Ah, BBC3. Its target audience is largely those aged from 16-34 years old. It’s the Radio 1 of the telly world. Your correspondent is 26 years old. However, your correspondent would rather eat a cement sandwich than watch pretty much anything on this “television channel” (the majority of its output means those quotation marks are thoroughly deserved, the fabulous Being Human excepted).
This makes me cross. True, there may not be that many serious documentary-loving twenty-somethings. However, if you’re going to insist on having a channel that is meant to be somewhat more “yoof”-orientated in its outlook, you should try and cater for all of your target audience. I admire the BBC in this respect – BBC3 may have once been BBC Choice but it had a similar yoof (yes, I’m sticking with this, however annoying) programming remit and began in 1998, 3 years ahead of the allegedly more trendy and hip Channel 4’s equivalent E4, which then didn’t move over to Freeview until mid-2005. The BBC have given itself not just a T4-style slot but a whole channel for yoof – surely there must be somewhere to accommodate young persons who don’t feel particularly enthused by “Snog, Marry or Avoid?” (shudder)?
Thank goodness, then, for “Kara Tointon – Don’t Call Me Stupid”. Ignore the typically hysterical documentary title. Although, yes, it is basically “Her From Strictly is Dyslexic – Oh DEAR”. But this very thoughtful little programme is also far more than that. Despite its annoyingly-repetitive pop soundtrack (unlike the BBC music and sound folk, as much as I like Corinne Bailey Rae’s excellent second album The Sea I also have other CDs in my house), the show is surprisingly grown-up. We learn that whilst Tointon was relatively fortunate in that she was diagnosed with dyslexia whilst at the early stage of primary school, her dyslexia still profoundly affects her life on many levels.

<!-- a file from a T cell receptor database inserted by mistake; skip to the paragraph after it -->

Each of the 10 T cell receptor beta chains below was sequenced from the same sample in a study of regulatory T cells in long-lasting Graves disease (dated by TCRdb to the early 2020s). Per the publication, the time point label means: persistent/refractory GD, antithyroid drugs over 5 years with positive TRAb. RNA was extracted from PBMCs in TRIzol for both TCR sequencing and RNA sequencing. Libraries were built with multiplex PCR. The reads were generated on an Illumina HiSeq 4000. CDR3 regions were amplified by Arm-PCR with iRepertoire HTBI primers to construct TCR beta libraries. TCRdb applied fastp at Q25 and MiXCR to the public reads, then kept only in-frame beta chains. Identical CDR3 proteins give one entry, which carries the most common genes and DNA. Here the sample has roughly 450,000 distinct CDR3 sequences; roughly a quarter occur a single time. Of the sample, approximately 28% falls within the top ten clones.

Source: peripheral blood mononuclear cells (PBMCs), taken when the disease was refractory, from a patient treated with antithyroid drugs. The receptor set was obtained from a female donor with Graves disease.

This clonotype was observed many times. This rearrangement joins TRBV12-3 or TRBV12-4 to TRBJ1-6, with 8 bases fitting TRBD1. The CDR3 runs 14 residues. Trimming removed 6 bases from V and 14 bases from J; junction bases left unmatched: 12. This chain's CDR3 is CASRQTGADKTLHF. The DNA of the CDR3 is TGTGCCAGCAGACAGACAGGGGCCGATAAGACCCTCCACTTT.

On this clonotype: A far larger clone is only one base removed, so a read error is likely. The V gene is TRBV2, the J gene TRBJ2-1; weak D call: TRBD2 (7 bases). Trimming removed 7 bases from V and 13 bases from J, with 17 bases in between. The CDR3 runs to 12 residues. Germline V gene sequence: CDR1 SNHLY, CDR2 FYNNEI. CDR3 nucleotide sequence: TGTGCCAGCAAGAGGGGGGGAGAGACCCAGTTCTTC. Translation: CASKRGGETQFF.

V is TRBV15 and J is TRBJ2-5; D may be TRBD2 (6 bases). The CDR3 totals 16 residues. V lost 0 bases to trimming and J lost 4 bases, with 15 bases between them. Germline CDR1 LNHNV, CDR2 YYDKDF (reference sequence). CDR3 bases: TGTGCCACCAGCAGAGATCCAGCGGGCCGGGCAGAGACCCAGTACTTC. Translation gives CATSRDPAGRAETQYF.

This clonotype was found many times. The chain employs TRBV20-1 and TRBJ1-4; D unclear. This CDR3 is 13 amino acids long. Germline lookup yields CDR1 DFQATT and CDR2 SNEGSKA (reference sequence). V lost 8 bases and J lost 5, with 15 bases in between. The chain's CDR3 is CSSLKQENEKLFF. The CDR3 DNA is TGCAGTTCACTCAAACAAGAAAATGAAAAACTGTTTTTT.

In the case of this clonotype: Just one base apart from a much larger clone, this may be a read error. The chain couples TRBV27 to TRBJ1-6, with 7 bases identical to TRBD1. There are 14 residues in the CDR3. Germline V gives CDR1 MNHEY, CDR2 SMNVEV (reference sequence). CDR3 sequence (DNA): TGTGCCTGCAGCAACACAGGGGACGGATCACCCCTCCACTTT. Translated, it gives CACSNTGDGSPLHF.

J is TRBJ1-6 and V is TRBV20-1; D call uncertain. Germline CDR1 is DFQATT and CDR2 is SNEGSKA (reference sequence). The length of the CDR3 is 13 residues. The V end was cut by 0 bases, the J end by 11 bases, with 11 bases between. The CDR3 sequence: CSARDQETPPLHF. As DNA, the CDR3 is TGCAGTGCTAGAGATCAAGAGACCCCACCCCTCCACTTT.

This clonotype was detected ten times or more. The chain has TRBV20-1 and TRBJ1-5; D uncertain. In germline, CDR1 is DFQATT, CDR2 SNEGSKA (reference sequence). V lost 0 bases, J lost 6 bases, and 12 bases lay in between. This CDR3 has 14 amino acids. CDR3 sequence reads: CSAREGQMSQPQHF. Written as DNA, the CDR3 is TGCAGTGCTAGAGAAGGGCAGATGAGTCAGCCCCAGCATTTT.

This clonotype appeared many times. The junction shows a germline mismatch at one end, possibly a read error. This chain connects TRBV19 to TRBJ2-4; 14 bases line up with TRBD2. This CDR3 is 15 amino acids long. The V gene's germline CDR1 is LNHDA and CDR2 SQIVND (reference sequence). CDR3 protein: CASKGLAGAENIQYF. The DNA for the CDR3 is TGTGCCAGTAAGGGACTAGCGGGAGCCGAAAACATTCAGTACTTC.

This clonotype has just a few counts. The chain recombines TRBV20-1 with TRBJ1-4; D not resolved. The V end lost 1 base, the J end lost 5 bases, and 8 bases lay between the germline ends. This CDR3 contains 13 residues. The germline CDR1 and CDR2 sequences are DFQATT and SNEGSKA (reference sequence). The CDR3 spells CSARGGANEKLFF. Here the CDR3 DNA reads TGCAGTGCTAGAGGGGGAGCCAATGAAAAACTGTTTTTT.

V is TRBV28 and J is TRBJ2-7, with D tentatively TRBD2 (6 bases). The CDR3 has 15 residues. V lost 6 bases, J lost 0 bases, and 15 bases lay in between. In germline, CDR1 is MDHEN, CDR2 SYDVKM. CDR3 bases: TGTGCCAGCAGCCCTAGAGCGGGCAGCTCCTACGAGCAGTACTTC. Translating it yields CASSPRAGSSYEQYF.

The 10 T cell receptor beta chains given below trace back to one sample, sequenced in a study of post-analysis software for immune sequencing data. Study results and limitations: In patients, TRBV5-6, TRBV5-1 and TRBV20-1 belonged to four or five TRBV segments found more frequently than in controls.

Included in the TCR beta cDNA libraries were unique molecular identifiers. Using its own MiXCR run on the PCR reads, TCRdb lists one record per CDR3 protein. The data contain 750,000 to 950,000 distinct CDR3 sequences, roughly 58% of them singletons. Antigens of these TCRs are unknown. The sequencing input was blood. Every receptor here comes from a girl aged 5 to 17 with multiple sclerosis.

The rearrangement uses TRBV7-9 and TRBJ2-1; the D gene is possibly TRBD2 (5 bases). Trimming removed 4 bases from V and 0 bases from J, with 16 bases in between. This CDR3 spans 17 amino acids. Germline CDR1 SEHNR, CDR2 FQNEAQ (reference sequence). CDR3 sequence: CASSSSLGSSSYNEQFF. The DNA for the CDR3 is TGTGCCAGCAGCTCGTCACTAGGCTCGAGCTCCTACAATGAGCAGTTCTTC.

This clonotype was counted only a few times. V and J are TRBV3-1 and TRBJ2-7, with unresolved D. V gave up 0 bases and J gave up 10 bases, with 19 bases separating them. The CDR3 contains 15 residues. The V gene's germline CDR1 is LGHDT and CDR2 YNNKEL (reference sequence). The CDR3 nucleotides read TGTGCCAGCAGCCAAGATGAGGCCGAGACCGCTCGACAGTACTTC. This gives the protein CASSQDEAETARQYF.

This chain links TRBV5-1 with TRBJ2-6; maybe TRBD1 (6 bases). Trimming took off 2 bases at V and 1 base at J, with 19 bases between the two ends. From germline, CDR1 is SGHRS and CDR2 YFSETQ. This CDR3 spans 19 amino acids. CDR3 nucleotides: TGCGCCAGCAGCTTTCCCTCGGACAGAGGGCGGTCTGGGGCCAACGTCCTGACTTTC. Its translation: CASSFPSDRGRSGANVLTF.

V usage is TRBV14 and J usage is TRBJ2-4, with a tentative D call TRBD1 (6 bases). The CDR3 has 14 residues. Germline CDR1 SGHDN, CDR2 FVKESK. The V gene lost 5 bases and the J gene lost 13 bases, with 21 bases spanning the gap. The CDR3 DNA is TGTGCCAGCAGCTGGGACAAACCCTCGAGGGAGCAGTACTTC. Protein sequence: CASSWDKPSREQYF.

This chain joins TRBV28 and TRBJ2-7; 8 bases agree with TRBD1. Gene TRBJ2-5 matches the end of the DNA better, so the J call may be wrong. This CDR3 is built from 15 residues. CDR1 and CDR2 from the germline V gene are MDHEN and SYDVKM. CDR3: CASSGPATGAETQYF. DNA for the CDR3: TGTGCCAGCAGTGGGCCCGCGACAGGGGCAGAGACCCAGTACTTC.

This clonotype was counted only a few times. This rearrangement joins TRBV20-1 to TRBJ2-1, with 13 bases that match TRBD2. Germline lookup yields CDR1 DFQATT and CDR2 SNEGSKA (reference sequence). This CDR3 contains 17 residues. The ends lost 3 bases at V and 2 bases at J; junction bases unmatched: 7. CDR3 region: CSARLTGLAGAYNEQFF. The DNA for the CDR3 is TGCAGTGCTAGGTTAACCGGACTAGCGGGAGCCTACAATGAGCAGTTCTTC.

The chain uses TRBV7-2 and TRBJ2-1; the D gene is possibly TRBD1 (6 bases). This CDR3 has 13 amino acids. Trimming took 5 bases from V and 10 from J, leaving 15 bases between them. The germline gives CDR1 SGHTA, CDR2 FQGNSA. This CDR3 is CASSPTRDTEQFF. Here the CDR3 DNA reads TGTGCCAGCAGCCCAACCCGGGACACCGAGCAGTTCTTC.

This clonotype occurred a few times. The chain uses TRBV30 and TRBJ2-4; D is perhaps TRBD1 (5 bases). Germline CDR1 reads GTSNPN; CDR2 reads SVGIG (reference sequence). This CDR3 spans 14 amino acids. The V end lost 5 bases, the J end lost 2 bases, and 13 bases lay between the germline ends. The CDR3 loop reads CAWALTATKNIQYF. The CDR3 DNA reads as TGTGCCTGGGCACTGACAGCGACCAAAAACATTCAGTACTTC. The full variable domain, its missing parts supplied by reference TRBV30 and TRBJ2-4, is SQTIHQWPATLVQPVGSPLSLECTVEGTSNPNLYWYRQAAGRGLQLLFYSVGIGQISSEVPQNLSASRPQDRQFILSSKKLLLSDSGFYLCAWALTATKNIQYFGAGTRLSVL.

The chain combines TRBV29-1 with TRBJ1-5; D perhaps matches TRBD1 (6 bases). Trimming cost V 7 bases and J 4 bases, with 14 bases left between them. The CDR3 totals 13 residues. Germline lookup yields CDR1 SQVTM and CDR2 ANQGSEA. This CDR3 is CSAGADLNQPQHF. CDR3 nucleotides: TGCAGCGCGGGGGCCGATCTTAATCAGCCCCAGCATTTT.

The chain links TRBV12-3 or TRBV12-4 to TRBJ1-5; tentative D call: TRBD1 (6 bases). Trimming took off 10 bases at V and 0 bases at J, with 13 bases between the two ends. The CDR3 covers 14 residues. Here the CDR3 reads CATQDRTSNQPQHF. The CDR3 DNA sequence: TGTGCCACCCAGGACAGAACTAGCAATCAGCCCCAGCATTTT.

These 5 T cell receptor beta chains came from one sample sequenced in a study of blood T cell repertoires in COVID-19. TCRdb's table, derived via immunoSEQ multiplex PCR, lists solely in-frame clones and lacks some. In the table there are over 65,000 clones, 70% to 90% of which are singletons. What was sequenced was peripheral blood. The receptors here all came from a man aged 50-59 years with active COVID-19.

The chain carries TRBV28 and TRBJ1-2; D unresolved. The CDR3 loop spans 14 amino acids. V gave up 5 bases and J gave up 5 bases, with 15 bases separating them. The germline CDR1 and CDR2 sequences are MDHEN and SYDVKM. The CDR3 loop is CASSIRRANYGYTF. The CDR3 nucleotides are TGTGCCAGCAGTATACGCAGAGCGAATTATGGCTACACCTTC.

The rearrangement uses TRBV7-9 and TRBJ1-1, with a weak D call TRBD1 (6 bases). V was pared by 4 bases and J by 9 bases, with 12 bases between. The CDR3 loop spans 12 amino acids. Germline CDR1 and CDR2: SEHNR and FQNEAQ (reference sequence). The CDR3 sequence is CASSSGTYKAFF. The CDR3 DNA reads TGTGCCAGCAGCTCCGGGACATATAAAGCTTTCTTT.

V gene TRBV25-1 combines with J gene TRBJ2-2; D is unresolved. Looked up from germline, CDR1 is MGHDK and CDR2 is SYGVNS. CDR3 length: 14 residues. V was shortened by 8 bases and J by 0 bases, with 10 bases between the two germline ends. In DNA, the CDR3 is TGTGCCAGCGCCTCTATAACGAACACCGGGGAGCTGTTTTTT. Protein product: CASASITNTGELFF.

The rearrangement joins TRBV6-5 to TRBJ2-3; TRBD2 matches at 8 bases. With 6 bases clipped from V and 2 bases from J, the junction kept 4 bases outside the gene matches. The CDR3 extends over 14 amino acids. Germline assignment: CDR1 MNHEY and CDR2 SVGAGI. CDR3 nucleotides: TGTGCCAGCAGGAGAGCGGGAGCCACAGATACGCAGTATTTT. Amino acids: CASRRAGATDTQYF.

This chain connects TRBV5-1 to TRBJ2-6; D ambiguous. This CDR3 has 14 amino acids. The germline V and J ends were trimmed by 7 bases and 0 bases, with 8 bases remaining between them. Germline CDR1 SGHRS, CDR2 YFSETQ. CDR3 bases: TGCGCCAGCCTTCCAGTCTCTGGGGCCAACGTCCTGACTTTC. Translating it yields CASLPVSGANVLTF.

There are so many things to like about the programme. A large part of this is Kara Tointon herself. Despite her dyslexia causing her genuinely significant difficulties in reading and comprehension, Tointon comes across as articulate, warm towards her fellow young dyslexics and honest. Whilst cynics amongst you (hi Dad! I’m live on the internet! *waves*) will point out that she has most likely been paid by the BBC in some way or another to make this documentary, she shows real bravery in revealing just how tough it makes things such as learning scripts compared to her fellow professionals (nicely illustrated by Tointon and her former Eastenders co-star Ricky Groves re-learning their final scene together).
The programme itself is a bit of a star as well. It’s nicely shot but not indulgently so. Yes, it uses cartoony graphics, but in a really helpful and clever way that shows how words can jump off a page and appear brightly lit to dyslexics.
One could argue that were Tointon not 27 years old, photogenic and a star of Eastenders, Strictly etc, the documentary wouldn’t have even got past the reception desk. There may be some truth in this. For once, this doesn’t bother me – a star like Tointon is somebody young people are far more likely to relate to and the programme is in my view good enough to be shown in schools. It’s the type of thing Channel 4’s now sadly seemingly-defunct Schools strand would have once shown. It relates to young people in a way that doesn’t patronize or pander to lazy yoof stereotypes. Sure, Tointon wears white jeans and compares having an MRI scan to a sunbed. But she’s also passionate about helping fellow young dyslexics and clearly has a great relationship with her supportive and lovely family.
I really enjoyed this. I never have thought I’d type these words but well done, BBC3 – more of this sort of thing please.
Posted by Velocity Girl